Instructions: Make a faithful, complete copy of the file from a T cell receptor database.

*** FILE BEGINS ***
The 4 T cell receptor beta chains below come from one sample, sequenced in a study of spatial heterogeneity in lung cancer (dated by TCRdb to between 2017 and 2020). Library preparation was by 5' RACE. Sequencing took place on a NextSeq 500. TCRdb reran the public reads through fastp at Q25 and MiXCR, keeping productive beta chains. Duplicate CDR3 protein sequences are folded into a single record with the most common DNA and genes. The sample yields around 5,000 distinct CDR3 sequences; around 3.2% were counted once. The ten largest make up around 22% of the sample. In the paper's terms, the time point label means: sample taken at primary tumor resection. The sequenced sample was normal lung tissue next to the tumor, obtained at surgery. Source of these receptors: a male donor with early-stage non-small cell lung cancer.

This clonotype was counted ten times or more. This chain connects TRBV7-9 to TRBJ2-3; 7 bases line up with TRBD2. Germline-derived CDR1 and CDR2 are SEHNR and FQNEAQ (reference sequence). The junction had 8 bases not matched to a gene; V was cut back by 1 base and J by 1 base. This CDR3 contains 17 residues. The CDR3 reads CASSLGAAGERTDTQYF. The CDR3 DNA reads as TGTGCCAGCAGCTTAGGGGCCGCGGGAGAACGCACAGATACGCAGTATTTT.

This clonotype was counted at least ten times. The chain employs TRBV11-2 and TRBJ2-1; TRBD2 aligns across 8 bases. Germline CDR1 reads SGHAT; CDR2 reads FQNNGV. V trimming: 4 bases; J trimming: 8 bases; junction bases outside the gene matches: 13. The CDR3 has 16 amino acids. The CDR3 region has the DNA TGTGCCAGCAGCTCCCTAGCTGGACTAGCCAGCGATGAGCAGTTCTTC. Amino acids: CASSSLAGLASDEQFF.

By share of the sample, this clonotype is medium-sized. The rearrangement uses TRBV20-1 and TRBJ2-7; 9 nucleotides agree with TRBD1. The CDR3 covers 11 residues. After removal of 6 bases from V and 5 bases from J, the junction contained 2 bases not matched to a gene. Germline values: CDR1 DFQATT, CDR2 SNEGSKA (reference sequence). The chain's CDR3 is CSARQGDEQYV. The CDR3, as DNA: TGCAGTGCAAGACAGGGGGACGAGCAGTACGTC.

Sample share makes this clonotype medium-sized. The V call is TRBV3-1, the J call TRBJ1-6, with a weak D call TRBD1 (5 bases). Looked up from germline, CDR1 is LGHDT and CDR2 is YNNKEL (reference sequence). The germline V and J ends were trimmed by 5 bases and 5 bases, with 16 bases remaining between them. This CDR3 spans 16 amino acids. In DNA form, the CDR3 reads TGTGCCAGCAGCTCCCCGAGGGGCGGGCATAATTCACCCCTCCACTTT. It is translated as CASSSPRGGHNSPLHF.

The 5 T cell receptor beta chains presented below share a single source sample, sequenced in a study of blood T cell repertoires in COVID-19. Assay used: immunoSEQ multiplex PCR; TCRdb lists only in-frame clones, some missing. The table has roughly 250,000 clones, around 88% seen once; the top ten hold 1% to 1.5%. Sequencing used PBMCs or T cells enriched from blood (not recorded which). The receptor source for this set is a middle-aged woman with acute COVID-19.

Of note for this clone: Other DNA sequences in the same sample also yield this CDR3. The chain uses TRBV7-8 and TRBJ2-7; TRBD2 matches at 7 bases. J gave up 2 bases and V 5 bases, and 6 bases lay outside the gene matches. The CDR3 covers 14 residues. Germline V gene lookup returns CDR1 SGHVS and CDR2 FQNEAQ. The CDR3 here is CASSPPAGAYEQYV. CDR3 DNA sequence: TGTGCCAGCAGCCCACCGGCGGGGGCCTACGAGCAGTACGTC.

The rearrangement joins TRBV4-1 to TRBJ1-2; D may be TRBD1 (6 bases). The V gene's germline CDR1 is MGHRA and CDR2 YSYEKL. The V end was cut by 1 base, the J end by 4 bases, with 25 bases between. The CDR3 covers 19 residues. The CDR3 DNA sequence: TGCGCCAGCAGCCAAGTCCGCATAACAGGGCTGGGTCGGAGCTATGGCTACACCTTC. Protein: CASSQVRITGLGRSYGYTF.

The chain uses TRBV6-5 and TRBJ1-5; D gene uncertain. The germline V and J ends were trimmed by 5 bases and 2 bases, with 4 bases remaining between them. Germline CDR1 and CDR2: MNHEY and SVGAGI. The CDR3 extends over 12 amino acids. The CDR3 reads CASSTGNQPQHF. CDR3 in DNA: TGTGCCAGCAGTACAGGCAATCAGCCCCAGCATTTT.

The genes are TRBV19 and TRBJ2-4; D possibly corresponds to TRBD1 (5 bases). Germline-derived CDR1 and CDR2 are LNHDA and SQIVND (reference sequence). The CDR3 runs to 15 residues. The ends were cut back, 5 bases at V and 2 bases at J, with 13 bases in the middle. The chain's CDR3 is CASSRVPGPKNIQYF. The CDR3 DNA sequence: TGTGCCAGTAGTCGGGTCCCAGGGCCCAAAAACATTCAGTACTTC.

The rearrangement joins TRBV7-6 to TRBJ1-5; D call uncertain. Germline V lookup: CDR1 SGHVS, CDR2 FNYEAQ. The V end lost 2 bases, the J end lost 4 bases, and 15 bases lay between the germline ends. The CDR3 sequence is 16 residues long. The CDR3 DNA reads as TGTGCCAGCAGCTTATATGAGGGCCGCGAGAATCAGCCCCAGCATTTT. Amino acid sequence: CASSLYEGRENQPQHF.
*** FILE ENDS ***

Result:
The 4 T cell receptor beta chains below come from one sample, sequenced in a study of spatial heterogeneity in lung cancer (dated by TCRdb to between 2017 and 2020). Library preparation was by 5' RACE. Sequencing took place on a NextSeq 500. TCRdb reran the public reads through fastp at Q25 and MiXCR, keeping productive beta chains. Duplicate CDR3 protein sequences are folded into a single record with the most common DNA and genes. The sample yields around 5,000 distinct CDR3 sequences; around 3.2% were counted once. The ten largest make up around 22% of the sample. In the paper's terms, the time point label means: sample taken at primary tumor resection. The sequenced sample was normal lung tissue next to the tumor, obtained at surgery. Source of these receptors: a male donor with early-stage non-small cell lung cancer.

This clonotype was counted ten times or more. This chain connects TRBV7-9 to TRBJ2-3; 7 bases line up with TRBD2. Germline-derived CDR1 and CDR2 are SEHNR and FQNEAQ (reference sequence). The junction had 8 bases not matched to a gene; V was cut back by 1 base and J by 1 base. This CDR3 contains 17 residues. The CDR3 reads CASSLGAAGERTDTQYF. The CDR3 DNA reads as TGTGCCAGCAGCTTAGGGGCCGCGGGAGAACGCACAGATACGCAGTATTTT.

This clonotype was counted at least ten times. The chain employs TRBV11-2 and TRBJ2-1; TRBD2 aligns across 8 bases. Germline CDR1 reads SGHAT; CDR2 reads FQNNGV. V trimming: 4 bases; J trimming: 8 bases; junction bases outside the gene matches: 13. The CDR3 has 16 amino acids. The CDR3 region has the DNA TGTGCCAGCAGCTCCCTAGCTGGACTAGCCAGCGATGAGCAGTTCTTC. Amino acids: CASSSLAGLASDEQFF.

By share of the sample, this clonotype is medium-sized. The rearrangement uses TRBV20-1 and TRBJ2-7; 9 nucleotides agree with TRBD1. The CDR3 covers 11 residues. After removal of 6 bases from V and 5 bases from J, the junction contained 2 bases not matched to a gene. Germline values: CDR1 DFQATT, CDR2 SNEGSKA (reference sequence). The chain's CDR3 is CSARQGDEQYV. The CDR3, as DNA: TGCAGTGCAAGACAGGGGGACGAGCAGTACGTC.

Sample share makes this clonotype medium-sized. The V call is TRBV3-1, the J call TRBJ1-6, with a weak D call TRBD1 (5 bases). Looked up from germline, CDR1 is LGHDT and CDR2 is YNNKEL (reference sequence). The germline V and J ends were trimmed by 5 bases and 5 bases, with 16 bases remaining between them. This CDR3 spans 16 amino acids. In DNA form, the CDR3 reads TGTGCCAGCAGCTCCCCGAGGGGCGGGCATAATTCACCCCTCCACTTT. It is translated as CASSSPRGGHNSPLHF.

The 5 T cell receptor beta chains presented below share a single source sample, sequenced in a study of blood T cell repertoires in COVID-19. Assay used: immunoSEQ multiplex PCR; TCRdb lists only in-frame clones, some missing. The table has roughly 250,000 clones, around 88% seen once; the top ten hold 1% to 1.5%. Sequencing used PBMCs or T cells enriched from blood (not recorded which). The receptor source for this set is a middle-aged woman with acute COVID-19.

Of note for this clone: Other DNA sequences in the same sample also yield this CDR3. The chain uses TRBV7-8 and TRBJ2-7; TRBD2 matches at 7 bases. J gave up 2 bases and V 5 bases, and 6 bases lay outside the gene matches. The CDR3 covers 14 residues. Germline V gene lookup returns CDR1 SGHVS and CDR2 FQNEAQ. The CDR3 here is CASSPPAGAYEQYV. CDR3 DNA sequence: TGTGCCAGCAGCCCACCGGCGGGGGCCTACGAGCAGTACGTC.

The rearrangement joins TRBV4-1 to TRBJ1-2; D may be TRBD1 (6 bases). The V gene's germline CDR1 is MGHRA and CDR2 YSYEKL. The V end was cut by 1 base, the J end by 4 bases, with 25 bases between. The CDR3 covers 19 residues. The CDR3 DNA sequence: TGCGCCAGCAGCCAAGTCCGCATAACAGGGCTGGGTCGGAGCTATGGCTACACCTTC. Protein: CASSQVRITGLGRSYGYTF.

The chain uses TRBV6-5 and TRBJ1-5; D gene uncertain. The germline V and J ends were trimmed by 5 bases and 2 bases, with 4 bases remaining between them. Germline CDR1 and CDR2: MNHEY and SVGAGI. The CDR3 extends over 12 amino acids. The CDR3 reads CASSTGNQPQHF. CDR3 in DNA: TGTGCCAGCAGTACAGGCAATCAGCCCCAGCATTTT.

The genes are TRBV19 and TRBJ2-4; D possibly corresponds to TRBD1 (5 bases). Germline-derived CDR1 and CDR2 are LNHDA and SQIVND (reference sequence). The CDR3 runs to 15 residues. The ends were cut back, 5 bases at V and 2 bases at J, with 13 bases in the middle. The chain's CDR3 is CASSRVPGPKNIQYF. The CDR3 DNA sequence: TGTGCCAGTAGTCGGGTCCCAGGGCCCAAAAACATTCAGTACTTC.

The rearrangement joins TRBV7-6 to TRBJ1-5; D call uncertain. Germline V lookup: CDR1 SGHVS, CDR2 FNYEAQ. The V end lost 2 bases, the J end lost 4 bases, and 15 bases lay between the germline ends. The CDR3 sequence is 16 residues long. The CDR3 DNA reads as TGTGCCAGCAGCTTATATGAGGGCCGCGAGAATCAGCCCCAGCATTTT. Amino acid sequence: CASSLYEGRENQPQHF.